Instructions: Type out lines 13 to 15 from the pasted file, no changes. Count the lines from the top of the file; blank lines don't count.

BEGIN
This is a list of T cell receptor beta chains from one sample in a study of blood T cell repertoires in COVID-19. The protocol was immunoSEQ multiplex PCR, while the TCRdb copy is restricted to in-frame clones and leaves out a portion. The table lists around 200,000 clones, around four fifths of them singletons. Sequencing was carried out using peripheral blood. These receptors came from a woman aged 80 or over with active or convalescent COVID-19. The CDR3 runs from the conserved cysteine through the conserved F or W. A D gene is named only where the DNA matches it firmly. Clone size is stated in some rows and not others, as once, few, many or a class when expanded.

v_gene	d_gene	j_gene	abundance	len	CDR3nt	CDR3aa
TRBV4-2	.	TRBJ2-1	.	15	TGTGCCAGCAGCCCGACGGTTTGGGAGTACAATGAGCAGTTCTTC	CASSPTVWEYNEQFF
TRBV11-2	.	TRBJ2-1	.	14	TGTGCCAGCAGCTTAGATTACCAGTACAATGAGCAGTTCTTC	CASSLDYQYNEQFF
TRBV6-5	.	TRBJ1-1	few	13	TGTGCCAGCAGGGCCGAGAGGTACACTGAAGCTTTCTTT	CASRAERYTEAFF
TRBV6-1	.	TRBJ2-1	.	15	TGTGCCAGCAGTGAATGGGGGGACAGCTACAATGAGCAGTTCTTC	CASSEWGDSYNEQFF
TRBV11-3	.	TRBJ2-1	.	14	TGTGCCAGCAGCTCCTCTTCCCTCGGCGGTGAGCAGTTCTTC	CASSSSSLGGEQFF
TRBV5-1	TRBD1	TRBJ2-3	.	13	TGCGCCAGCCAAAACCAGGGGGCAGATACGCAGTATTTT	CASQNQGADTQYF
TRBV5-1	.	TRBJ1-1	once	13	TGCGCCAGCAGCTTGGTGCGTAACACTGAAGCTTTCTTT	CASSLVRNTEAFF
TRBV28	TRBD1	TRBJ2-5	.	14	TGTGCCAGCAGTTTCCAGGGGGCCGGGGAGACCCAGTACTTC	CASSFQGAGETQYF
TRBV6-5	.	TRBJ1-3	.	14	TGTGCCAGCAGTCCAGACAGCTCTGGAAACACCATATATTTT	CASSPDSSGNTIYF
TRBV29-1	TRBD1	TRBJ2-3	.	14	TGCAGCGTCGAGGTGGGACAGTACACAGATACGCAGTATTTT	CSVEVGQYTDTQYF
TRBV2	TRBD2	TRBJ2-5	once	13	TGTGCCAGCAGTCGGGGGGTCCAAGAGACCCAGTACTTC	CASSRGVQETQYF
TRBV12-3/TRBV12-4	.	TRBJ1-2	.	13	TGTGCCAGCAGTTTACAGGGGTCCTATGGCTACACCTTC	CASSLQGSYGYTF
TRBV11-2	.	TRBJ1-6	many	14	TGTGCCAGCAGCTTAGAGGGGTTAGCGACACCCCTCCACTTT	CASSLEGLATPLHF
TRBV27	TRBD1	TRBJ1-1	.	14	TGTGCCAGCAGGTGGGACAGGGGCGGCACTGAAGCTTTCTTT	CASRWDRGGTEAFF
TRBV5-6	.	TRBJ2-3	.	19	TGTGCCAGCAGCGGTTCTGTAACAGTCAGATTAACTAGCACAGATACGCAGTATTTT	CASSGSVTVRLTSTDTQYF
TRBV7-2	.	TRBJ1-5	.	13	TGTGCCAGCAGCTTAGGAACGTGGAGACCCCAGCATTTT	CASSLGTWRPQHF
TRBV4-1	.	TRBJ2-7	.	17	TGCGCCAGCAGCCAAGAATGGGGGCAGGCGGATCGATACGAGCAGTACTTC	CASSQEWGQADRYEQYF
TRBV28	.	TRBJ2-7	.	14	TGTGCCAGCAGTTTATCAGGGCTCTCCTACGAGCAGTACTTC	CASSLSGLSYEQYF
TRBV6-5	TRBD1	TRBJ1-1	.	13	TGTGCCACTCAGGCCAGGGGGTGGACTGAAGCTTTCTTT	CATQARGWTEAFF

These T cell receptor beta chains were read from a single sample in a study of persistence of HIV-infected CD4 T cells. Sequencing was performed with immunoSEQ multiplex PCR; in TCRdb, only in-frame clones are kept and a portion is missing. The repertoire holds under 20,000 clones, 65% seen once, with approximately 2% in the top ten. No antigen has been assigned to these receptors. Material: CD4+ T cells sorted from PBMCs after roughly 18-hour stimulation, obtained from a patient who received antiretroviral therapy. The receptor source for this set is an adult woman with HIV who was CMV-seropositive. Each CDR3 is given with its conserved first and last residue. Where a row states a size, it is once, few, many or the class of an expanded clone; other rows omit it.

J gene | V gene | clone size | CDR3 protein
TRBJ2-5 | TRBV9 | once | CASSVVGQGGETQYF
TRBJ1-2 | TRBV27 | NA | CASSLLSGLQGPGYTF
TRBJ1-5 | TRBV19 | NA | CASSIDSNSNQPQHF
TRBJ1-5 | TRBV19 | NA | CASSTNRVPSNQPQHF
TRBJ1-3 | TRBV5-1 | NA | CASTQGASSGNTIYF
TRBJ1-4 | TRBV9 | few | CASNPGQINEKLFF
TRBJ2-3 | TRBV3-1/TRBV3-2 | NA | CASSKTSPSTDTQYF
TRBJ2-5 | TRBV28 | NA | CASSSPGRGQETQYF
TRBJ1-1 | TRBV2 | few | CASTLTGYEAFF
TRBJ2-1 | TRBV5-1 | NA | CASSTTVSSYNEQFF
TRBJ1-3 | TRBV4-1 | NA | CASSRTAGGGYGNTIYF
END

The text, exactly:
TRBV2	TRBD2	TRBJ2-5	once	13	TGTGCCAGCAGTCGGGGGGTCCAAGAGACCCAGTACTTC	CASSRGVQETQYF
TRBV12-3/TRBV12-4	.	TRBJ1-2	.	13	TGTGCCAGCAGTTTACAGGGGTCCTATGGCTACACCTTC	CASSLQGSYGYTF
TRBV11-2	.	TRBJ1-6	many	14	TGTGCCAGCAGCTTAGAGGGGTTAGCGACACCCCTCCACTTT	CASSLEGLATPLHF